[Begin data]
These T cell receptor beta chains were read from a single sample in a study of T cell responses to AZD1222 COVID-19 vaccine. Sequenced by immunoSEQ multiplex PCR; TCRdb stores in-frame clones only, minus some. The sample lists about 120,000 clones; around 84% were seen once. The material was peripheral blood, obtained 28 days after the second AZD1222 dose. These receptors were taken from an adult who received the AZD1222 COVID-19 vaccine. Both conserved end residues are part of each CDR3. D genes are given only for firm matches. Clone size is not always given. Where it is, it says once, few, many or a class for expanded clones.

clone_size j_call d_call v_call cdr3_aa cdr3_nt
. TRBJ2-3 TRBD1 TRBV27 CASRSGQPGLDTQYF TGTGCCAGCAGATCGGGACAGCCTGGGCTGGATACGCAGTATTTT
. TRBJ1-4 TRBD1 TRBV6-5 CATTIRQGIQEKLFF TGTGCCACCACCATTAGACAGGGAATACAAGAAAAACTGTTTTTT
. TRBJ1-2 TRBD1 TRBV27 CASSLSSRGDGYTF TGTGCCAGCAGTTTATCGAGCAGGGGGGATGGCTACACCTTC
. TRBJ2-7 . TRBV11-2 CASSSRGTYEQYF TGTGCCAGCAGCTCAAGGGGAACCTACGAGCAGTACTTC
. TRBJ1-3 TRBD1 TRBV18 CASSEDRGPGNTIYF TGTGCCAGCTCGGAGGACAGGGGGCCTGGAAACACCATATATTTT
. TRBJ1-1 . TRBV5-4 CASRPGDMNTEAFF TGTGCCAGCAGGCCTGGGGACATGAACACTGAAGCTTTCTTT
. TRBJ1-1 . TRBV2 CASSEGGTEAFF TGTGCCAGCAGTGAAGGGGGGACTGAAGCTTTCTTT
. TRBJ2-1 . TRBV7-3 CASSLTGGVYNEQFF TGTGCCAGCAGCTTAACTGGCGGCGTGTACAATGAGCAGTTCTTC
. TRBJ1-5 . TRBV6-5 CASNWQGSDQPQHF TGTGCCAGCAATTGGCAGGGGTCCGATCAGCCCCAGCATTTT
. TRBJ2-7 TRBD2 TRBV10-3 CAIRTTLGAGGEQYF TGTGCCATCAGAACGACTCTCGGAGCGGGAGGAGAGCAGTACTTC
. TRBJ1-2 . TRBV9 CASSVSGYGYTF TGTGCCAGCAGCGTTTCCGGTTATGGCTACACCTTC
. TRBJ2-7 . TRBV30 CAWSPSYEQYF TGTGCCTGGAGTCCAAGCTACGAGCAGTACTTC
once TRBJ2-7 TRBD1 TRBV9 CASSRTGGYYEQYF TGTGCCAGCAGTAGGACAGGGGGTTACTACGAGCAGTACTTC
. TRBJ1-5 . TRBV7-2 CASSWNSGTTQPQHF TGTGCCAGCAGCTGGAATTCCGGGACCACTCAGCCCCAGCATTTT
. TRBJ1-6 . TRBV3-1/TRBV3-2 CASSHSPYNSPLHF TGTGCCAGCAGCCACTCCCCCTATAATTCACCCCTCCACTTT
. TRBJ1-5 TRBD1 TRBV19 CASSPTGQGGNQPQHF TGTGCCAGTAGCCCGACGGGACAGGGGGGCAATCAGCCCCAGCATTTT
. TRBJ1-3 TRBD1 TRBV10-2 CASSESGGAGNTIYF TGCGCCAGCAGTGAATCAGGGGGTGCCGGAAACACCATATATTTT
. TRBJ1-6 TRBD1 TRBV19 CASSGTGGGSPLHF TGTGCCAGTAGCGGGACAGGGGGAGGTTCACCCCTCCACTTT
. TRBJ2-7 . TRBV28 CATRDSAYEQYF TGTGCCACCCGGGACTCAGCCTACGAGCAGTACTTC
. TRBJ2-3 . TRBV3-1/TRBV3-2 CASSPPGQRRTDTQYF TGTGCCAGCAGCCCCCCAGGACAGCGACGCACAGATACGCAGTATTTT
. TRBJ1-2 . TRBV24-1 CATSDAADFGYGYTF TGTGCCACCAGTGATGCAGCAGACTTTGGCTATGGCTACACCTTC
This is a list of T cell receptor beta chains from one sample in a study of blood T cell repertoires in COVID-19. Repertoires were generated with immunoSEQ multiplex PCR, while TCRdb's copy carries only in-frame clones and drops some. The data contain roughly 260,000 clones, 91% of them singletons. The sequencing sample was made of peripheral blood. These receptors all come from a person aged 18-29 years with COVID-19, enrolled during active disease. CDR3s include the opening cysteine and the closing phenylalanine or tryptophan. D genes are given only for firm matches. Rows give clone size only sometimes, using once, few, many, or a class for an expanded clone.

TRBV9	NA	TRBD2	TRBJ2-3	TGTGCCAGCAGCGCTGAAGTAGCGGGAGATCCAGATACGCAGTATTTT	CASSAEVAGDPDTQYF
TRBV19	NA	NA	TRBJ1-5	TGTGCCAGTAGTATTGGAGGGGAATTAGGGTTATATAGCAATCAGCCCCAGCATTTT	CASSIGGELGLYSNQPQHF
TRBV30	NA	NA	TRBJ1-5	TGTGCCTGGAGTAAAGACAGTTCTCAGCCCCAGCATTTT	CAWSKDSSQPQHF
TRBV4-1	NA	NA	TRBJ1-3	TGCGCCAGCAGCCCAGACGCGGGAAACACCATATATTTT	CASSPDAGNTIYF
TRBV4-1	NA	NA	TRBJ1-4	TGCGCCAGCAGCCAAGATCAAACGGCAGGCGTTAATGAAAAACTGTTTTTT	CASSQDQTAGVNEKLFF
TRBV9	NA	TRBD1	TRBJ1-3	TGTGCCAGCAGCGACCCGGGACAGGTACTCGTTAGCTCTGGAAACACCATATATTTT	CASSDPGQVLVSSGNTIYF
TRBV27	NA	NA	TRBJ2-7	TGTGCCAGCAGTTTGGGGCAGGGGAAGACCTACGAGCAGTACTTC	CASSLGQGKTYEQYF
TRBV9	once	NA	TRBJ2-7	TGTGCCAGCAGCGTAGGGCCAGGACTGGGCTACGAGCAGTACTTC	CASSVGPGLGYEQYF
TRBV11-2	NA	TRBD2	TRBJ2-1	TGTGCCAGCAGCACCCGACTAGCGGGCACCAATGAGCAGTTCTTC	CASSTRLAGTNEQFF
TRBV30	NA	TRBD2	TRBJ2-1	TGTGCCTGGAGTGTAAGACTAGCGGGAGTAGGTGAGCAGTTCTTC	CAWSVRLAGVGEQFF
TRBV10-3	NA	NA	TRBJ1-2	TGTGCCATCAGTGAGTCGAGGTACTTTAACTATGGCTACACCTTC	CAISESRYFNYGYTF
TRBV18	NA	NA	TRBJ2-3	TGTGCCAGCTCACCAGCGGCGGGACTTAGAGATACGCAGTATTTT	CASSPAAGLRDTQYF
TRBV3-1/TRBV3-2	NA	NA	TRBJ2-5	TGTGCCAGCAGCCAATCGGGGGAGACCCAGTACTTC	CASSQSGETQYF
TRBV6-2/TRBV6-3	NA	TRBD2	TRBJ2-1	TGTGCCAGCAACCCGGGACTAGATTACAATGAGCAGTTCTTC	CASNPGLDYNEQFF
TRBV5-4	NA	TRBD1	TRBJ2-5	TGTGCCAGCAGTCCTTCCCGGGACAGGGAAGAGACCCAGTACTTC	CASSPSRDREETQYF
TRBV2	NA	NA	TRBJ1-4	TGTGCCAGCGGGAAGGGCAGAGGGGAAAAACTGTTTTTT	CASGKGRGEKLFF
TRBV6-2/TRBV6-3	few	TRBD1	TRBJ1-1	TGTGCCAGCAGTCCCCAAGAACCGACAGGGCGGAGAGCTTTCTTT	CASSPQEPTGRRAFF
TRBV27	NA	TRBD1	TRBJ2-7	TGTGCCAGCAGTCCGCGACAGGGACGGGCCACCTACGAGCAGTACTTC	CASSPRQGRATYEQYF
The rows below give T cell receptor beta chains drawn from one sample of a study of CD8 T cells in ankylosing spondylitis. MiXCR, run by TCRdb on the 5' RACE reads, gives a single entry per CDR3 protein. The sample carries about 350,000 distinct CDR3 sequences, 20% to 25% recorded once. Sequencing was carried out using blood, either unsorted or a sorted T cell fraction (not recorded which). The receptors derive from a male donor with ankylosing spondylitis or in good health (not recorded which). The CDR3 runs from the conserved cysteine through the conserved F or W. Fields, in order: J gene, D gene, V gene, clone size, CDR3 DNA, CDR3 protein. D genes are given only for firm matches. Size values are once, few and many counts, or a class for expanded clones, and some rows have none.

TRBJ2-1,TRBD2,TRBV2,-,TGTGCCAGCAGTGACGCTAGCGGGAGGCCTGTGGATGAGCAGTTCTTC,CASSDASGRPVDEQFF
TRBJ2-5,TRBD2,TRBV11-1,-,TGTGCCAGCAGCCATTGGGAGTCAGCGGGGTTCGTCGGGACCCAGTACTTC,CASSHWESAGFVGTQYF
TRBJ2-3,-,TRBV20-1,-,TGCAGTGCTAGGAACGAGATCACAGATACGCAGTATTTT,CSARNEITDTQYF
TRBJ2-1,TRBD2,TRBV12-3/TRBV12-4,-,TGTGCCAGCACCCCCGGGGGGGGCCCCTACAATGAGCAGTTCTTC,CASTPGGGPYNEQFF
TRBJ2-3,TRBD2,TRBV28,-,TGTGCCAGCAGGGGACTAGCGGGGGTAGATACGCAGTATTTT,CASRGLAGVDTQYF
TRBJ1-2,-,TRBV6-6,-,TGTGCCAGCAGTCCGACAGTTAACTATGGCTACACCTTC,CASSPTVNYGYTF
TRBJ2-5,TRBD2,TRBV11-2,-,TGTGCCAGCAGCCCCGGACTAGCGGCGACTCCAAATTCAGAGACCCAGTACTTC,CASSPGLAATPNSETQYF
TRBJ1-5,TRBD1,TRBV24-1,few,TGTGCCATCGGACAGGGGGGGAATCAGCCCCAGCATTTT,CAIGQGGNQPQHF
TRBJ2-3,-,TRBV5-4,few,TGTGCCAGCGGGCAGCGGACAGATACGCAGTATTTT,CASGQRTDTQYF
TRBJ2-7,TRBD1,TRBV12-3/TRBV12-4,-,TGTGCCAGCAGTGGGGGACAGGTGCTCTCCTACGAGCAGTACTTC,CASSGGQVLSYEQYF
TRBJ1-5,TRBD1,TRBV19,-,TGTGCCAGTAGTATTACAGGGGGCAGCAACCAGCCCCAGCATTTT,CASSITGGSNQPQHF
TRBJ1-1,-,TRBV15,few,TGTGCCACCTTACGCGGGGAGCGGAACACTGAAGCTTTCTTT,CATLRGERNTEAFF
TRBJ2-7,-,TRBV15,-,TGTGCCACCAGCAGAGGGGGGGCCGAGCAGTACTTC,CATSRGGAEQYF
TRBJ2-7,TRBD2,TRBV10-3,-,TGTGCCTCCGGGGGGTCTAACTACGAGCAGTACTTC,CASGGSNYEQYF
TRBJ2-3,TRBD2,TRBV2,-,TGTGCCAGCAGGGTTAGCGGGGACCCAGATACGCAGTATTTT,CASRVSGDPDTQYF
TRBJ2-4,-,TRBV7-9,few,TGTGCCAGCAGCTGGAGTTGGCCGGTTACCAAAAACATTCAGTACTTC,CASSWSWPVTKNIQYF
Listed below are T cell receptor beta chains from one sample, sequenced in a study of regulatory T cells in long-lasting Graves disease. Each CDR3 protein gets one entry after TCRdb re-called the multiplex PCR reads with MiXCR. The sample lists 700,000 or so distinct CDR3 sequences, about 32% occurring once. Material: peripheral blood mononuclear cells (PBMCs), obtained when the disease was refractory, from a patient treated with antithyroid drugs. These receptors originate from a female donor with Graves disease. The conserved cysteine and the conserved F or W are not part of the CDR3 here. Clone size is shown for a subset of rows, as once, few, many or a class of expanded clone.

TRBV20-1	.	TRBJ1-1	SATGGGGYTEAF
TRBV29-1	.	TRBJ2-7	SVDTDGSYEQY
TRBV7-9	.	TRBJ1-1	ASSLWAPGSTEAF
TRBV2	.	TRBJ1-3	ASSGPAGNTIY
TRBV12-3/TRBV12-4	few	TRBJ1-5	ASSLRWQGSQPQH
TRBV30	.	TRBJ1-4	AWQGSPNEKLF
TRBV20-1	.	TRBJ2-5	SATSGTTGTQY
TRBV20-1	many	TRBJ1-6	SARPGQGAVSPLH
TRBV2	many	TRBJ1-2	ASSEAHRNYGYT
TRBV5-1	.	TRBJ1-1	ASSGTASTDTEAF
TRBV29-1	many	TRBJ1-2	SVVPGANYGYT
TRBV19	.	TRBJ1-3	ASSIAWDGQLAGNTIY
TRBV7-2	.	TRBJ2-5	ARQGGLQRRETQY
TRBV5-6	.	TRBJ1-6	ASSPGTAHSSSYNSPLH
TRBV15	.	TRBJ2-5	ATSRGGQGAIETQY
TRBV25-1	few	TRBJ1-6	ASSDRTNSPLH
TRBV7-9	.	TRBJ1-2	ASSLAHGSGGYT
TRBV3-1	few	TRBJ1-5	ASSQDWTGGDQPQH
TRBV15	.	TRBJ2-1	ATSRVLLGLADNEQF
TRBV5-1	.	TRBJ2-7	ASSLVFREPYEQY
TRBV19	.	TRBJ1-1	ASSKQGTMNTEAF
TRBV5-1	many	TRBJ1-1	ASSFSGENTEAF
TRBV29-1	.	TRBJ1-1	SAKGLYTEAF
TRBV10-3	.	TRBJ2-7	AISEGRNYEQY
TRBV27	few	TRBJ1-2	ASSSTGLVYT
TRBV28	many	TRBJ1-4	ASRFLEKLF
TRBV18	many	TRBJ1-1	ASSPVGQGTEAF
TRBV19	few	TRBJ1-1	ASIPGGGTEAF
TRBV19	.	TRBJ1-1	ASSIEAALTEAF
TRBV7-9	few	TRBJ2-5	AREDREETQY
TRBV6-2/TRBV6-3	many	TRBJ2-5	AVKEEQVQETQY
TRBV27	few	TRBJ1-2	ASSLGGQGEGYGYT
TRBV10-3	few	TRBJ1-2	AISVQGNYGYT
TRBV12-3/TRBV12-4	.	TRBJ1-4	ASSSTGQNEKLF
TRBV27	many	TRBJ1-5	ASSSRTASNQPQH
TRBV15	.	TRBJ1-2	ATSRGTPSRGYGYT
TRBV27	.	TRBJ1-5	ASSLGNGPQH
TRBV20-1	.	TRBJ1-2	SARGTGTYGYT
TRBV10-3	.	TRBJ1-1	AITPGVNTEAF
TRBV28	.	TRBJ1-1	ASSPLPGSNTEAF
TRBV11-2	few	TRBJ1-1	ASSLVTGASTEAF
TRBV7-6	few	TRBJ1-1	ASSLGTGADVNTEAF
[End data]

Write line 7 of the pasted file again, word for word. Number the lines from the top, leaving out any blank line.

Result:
. TRBJ1-3 TRBD1 TRBV18 CASSEDRGPGNTIYF TGTGCCAGCTCGGAGGACAGGGGGCCTGGAAACACCATATATTTT